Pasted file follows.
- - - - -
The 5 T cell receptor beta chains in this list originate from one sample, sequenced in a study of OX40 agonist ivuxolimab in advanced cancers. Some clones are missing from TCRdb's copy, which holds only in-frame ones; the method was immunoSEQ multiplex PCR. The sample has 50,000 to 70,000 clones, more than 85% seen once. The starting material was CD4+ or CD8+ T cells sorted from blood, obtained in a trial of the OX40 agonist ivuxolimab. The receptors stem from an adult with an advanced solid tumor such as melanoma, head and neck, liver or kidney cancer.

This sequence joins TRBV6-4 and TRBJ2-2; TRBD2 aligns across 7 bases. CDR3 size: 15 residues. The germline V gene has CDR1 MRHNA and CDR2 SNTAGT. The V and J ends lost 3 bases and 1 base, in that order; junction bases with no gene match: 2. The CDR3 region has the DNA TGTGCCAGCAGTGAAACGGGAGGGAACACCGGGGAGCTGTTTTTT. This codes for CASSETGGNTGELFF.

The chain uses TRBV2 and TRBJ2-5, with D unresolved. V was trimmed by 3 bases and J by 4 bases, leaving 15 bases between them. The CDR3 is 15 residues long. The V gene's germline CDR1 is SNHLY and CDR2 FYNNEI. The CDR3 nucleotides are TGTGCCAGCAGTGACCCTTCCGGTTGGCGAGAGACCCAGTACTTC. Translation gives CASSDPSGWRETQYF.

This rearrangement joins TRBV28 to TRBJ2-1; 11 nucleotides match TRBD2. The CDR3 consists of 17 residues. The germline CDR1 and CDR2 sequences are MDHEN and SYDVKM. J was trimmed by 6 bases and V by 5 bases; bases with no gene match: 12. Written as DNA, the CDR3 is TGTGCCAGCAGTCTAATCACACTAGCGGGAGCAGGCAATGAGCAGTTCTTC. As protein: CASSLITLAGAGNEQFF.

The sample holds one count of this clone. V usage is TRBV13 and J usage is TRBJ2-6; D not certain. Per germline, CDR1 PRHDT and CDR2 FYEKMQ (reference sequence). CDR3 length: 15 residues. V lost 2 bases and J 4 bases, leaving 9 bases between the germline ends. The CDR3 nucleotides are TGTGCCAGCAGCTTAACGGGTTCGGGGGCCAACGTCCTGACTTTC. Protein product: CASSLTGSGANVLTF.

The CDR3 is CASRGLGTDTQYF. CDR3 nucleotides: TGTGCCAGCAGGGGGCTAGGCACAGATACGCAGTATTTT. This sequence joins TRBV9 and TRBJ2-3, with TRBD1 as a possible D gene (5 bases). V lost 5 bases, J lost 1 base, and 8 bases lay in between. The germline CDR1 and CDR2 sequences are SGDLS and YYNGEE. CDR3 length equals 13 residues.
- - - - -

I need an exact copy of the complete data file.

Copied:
The 5 T cell receptor beta chains in this list originate from one sample, sequenced in a study of OX40 agonist ivuxolimab in advanced cancers. Some clones are missing from TCRdb's copy, which holds only in-frame ones; the method was immunoSEQ multiplex PCR. The sample has 50,000 to 70,000 clones, more than 85% seen once. The starting material was CD4+ or CD8+ T cells sorted from blood, obtained in a trial of the OX40 agonist ivuxolimab. The receptors stem from an adult with an advanced solid tumor such as melanoma, head and neck, liver or kidney cancer.

This sequence joins TRBV6-4 and TRBJ2-2; TRBD2 aligns across 7 bases. CDR3 size: 15 residues. The germline V gene has CDR1 MRHNA and CDR2 SNTAGT. The V and J ends lost 3 bases and 1 base, in that order; junction bases with no gene match: 2. The CDR3 region has the DNA TGTGCCAGCAGTGAAACGGGAGGGAACACCGGGGAGCTGTTTTTT. This codes for CASSETGGNTGELFF.

The chain uses TRBV2 and TRBJ2-5, with D unresolved. V was trimmed by 3 bases and J by 4 bases, leaving 15 bases between them. The CDR3 is 15 residues long. The V gene's germline CDR1 is SNHLY and CDR2 FYNNEI. The CDR3 nucleotides are TGTGCCAGCAGTGACCCTTCCGGTTGGCGAGAGACCCAGTACTTC. Translation gives CASSDPSGWRETQYF.

This rearrangement joins TRBV28 to TRBJ2-1; 11 nucleotides match TRBD2. The CDR3 consists of 17 residues. The germline CDR1 and CDR2 sequences are MDHEN and SYDVKM. J was trimmed by 6 bases and V by 5 bases; bases with no gene match: 12. Written as DNA, the CDR3 is TGTGCCAGCAGTCTAATCACACTAGCGGGAGCAGGCAATGAGCAGTTCTTC. As protein: CASSLITLAGAGNEQFF.

The sample holds one count of this clone. V usage is TRBV13 and J usage is TRBJ2-6; D not certain. Per germline, CDR1 PRHDT and CDR2 FYEKMQ (reference sequence). CDR3 length: 15 residues. V lost 2 bases and J 4 bases, leaving 9 bases between the germline ends. The CDR3 nucleotides are TGTGCCAGCAGCTTAACGGGTTCGGGGGCCAACGTCCTGACTTTC. Protein product: CASSLTGSGANVLTF.

The CDR3 is CASRGLGTDTQYF. CDR3 nucleotides: TGTGCCAGCAGGGGGCTAGGCACAGATACGCAGTATTTT. This sequence joins TRBV9 and TRBJ2-3, with TRBD1 as a possible D gene (5 bases). V lost 5 bases, J lost 1 base, and 8 bases lay in between. The germline CDR1 and CDR2 sequences are SGDLS and YYNGEE. CDR3 length equals 13 residues.